H Fesharaki, M Masjedi, G Naderian, A Salehi
laser therapy, melanocytoma, optic disk
H Fesharaki, M Masjedi, G Naderian, A Salehi. Dispersion of Optic Disc Melanocytoma Following Argon Laser Photocoagulation.. The Internet Journal of Ophthalmology and Visual Science. 2009 Volume 8 Number 2.
Laser photocoagulation treatment was found a useful option in the treatment of small choroidal melanomas. (1) Laser photocoagulation has not been considered for the treatment of optic disc melanocytoma (ODM), and there is no previous report about the effect of laser photocoagulation on this tumor. This case is a woman who mistakenly received argon laser photocoagulation for the treatment of her ODM and was followed for 17 years after laser application.
Materials and Methods: A 63 year old white Iranian woman was found to have ODM in her right eye. This lesion was first detected during a routine eye examination at 1989 (figure 1).
Visual acuity was 20/20 OU, ocular and systemic examinations were otherwise normal. On follow up fundus examinations, the size and the shape of the lesion and the visual acuity were static till 1992 (figure 2).
The patient received one session of argon green laser photocoagulation for the treatment of her ODM in another center at 1992.
The first post laser eye examination happened three weeks following laser application. The patient referred to the first author complaining of floaters and reduced visual acuity in her right eye being developed following laser treatment, visual acuity was 20/30 OD, which could be improved by head tilt and head turn, there was no relative afferent papillary defect (RAPD). Fundus examination showed tumor dispersion, vitreous seeding, and change of the tumor configuration from a round sharp bordered lesion into an oval irregular bordered lesion (Figure 3). The black particles overlying the tumor around the posterior pole were assumed to be the seeded tumor cells.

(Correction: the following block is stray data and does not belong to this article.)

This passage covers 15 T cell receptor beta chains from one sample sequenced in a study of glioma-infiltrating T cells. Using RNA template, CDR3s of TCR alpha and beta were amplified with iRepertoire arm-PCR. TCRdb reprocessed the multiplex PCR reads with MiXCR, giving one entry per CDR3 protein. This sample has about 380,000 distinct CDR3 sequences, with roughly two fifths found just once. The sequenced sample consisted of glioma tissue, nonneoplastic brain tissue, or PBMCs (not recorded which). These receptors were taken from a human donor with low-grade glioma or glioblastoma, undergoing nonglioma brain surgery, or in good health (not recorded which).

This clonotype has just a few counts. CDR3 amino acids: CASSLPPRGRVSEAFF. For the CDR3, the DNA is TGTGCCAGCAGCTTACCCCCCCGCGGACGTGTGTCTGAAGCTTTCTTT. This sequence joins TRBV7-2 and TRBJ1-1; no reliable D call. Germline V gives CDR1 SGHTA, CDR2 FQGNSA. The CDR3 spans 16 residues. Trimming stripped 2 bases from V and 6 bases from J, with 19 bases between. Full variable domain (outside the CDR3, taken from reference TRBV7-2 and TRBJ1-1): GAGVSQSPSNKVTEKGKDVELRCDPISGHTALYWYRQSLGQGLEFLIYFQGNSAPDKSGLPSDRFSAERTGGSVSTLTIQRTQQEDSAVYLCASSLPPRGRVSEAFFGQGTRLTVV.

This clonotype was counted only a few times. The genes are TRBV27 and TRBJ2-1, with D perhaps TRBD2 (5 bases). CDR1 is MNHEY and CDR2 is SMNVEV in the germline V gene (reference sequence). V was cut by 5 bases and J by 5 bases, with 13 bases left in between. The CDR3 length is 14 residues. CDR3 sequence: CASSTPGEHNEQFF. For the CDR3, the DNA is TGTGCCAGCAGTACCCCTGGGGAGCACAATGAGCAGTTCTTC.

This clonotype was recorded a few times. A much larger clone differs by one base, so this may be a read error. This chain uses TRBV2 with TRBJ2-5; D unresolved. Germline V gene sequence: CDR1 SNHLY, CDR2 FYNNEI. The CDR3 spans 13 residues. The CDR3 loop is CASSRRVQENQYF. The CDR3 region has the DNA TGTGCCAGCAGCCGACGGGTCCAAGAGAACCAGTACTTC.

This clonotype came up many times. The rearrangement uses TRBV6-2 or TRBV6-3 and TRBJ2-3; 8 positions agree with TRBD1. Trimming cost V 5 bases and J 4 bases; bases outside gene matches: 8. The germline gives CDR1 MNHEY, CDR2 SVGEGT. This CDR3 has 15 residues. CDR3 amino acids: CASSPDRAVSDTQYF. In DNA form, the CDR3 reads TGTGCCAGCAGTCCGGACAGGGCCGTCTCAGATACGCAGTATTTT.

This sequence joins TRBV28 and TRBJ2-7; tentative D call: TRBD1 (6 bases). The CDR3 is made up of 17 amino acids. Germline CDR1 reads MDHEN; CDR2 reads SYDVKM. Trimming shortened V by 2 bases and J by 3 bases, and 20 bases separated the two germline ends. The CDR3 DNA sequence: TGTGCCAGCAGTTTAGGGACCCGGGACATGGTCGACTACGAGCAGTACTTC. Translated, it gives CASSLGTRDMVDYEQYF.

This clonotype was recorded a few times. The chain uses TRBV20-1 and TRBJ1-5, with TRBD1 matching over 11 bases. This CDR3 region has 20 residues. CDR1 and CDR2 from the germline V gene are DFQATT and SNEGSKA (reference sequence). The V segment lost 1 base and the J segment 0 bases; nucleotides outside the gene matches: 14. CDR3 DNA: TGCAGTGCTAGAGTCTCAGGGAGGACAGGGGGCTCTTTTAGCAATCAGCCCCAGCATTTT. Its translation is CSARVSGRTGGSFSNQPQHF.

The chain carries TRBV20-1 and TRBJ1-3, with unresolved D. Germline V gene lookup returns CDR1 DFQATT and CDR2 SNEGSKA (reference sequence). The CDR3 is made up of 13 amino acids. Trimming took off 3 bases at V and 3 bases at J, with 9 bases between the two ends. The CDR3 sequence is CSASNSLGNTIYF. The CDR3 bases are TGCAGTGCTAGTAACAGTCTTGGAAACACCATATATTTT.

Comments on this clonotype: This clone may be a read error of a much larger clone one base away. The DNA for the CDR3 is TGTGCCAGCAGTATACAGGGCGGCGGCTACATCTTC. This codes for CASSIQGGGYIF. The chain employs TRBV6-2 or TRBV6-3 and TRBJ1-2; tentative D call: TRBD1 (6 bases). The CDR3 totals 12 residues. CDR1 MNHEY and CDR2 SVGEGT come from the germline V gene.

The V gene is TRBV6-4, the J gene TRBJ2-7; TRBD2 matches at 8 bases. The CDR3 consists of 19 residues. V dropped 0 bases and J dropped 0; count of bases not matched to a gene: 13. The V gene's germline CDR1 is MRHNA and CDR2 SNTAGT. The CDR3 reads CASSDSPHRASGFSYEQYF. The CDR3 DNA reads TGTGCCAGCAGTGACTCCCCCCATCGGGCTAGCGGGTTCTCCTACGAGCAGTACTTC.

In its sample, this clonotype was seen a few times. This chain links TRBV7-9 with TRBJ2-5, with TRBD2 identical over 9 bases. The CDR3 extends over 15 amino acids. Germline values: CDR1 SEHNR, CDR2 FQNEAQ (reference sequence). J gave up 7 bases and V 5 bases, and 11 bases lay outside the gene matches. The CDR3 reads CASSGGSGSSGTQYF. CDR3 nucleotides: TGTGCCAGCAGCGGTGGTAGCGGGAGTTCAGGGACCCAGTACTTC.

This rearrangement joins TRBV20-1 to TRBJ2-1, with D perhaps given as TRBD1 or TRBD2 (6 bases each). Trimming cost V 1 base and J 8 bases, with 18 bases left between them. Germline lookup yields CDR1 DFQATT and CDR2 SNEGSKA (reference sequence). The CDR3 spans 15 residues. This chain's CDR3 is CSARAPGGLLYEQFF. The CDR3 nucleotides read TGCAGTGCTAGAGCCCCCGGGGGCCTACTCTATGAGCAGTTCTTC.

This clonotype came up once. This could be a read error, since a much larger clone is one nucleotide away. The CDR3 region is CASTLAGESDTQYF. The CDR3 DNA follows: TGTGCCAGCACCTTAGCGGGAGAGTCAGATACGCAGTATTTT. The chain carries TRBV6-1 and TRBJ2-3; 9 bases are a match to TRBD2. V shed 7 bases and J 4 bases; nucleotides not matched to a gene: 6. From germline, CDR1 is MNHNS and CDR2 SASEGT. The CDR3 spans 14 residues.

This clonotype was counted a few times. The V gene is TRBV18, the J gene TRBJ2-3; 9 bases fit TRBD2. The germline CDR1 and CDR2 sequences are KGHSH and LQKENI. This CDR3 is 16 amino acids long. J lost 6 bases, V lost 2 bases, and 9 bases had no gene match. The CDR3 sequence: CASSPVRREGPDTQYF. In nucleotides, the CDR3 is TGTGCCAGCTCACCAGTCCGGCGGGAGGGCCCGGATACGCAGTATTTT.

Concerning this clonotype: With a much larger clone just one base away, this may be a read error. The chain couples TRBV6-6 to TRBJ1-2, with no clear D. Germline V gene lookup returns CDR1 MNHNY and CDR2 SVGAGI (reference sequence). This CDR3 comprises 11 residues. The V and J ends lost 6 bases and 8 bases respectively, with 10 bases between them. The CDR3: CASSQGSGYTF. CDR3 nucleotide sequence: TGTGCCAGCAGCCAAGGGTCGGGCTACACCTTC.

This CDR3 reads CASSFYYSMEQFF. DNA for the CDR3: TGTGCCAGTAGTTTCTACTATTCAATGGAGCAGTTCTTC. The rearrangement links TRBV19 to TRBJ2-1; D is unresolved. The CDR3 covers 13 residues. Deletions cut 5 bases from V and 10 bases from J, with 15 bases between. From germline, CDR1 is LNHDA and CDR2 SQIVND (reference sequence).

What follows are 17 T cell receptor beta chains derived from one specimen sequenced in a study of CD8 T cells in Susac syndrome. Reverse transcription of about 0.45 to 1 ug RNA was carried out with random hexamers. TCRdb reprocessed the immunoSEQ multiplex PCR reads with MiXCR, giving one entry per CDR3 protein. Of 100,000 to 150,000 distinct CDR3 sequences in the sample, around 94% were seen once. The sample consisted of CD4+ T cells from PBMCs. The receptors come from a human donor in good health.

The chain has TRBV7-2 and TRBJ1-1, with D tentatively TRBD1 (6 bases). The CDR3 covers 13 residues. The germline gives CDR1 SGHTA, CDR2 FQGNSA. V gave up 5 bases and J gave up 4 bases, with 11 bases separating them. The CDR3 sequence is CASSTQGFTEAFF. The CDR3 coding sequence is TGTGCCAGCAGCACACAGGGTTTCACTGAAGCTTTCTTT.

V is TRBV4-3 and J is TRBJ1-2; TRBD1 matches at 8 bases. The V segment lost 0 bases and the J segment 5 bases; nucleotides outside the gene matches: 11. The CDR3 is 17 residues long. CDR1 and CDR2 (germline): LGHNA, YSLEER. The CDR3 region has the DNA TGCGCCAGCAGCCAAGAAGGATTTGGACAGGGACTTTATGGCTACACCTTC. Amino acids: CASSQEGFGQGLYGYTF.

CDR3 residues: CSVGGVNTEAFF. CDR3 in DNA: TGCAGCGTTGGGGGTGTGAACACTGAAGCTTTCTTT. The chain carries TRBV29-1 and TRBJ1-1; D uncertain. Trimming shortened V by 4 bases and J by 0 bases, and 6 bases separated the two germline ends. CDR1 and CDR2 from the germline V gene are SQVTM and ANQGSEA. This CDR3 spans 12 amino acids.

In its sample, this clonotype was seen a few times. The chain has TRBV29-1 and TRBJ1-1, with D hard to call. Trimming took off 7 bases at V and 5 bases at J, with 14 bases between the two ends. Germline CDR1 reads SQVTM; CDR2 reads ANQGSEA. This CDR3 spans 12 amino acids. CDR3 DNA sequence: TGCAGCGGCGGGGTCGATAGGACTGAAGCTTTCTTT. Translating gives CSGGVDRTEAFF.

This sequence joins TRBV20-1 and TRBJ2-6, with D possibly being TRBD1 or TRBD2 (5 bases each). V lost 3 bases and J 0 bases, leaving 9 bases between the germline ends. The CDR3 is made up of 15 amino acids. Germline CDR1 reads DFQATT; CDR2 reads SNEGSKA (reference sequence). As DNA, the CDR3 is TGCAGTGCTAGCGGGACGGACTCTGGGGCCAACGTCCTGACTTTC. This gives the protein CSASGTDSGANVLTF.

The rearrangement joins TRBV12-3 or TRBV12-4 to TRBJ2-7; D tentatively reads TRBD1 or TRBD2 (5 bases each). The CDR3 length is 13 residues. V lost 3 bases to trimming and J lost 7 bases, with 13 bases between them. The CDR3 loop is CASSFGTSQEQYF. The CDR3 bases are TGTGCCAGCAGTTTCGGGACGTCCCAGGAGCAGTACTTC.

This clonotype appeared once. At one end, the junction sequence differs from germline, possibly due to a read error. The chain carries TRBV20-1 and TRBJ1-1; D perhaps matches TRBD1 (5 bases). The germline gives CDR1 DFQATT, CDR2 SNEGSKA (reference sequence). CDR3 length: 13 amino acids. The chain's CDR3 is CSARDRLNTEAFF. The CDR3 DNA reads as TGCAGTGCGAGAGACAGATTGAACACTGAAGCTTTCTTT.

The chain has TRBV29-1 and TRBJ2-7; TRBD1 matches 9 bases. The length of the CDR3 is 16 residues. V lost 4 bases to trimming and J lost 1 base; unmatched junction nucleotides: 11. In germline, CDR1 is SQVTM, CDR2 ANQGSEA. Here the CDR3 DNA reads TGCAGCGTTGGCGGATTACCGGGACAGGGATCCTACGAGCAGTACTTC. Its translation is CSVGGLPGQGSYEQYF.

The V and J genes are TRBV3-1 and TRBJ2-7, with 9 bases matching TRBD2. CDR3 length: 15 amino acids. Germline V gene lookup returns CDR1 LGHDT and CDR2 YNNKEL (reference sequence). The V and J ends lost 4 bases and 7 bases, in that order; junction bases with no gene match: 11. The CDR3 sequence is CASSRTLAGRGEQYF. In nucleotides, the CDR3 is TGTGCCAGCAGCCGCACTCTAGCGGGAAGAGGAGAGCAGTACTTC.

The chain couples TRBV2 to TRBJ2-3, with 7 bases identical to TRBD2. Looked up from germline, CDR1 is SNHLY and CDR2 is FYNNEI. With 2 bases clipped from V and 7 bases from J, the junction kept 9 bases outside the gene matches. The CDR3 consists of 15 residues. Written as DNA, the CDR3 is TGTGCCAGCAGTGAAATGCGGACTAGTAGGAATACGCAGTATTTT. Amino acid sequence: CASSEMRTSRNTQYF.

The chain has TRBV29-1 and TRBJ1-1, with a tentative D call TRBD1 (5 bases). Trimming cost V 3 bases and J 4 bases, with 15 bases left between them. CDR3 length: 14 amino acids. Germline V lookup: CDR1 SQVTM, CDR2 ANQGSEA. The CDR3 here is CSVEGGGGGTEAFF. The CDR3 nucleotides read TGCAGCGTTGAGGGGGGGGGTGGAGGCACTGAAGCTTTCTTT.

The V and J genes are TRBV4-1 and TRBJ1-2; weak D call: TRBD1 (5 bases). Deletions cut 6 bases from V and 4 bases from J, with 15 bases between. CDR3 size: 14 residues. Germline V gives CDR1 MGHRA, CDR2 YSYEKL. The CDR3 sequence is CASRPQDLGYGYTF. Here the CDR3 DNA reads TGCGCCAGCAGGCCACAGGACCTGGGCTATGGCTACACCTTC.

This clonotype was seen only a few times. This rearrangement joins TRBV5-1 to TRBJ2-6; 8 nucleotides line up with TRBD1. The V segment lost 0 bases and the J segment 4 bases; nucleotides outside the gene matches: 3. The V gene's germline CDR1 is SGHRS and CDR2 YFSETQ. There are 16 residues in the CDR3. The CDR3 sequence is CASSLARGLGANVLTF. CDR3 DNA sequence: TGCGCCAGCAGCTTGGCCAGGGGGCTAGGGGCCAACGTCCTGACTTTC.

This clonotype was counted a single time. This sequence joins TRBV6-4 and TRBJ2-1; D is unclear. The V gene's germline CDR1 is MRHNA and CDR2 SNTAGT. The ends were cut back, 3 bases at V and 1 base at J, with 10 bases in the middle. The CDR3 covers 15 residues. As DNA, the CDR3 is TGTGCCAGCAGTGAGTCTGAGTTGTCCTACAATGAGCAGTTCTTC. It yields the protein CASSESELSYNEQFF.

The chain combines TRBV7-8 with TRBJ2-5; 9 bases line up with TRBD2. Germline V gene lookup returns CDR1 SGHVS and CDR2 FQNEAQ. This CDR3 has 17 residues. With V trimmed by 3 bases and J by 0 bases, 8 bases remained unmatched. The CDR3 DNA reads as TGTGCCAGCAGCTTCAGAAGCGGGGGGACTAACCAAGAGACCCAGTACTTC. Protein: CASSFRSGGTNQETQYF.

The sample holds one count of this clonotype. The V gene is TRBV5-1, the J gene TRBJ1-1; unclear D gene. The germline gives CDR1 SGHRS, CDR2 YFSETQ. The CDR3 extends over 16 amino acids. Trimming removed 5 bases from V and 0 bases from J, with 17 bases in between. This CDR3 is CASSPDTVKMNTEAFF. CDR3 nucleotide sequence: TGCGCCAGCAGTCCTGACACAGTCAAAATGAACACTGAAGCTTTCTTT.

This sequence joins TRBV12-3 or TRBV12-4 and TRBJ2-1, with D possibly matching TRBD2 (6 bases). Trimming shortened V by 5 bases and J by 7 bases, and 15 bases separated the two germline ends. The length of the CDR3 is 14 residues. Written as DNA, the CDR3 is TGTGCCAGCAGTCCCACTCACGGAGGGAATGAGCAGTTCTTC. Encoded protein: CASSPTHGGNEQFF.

During the first year following laser application, continuous change in the tumor shape was accompanied by its apparent enlargement. Figure 4 shows the tumor with a star like configuration and feathery border at 1993.
From 1993 to 2010 the tumor remained static with no remarkable change in shape and size. At the final eye examination at 2010 the tumor configuration was the same as it's configuration at 1993 (Figure 5), the tumor color was turned from dark black to gray black, and the intravitreally seeded tumor particles were almost resolved. The corrected visual acuity was 20/25 OD, 20/20 OS, refraction was +2.50 OU, and RAPD was negative.
The effect of argon laser photocoagulation on ODM was not known before. In this case tumor dispersion and vitreous seeding developed early after application of argon laser over an already static ODM. Change in the tumor configuration accompanied by its apparent enlargement continued during the first year following laser application. The tumor remained silent then after for 17 years. Therefore all of the tumor alterations could be attributed to the laser intervention. It is not clear whether the apparent enlargement of the tumor was due to a transient tumor proliferation or in fact dispersion of the tumor particles around the perimeter of the melanocytoma had mimicked the enlargement of the tumor.
Spontaneous vitreous seeding was not found to be a common finding in ODM. In a review study by Shields JA et al, spontaneous vitreous seeding was found in 4% of cases. (2)
Spontaneous rapid enlargement of ODM was found to be less common. In a follow up study by Shields JA et al, 115 patients with melanocytoma of the disc were followed for 10 years; minor tumor enlargement occurred in 11% of the patients by 5 years, and in 32% of the patients by 10 years. (3) In a study by Joffe L et al, follow-up examination of 1-19 years was obtained in 27 patients with ODM, of the 27 lesions, four of them (15%) showed a slight increase in size, one tumor (4%) showed decrease in size, and the remaining 22 tumors (81%) showed no ophthalmoscopic changes during the follow up. (4)
According to this follow up case study, tumor dispersion, vitreous seeding, and tumor enlargement were the main observed complications of argon laser photocoagulation of ODM.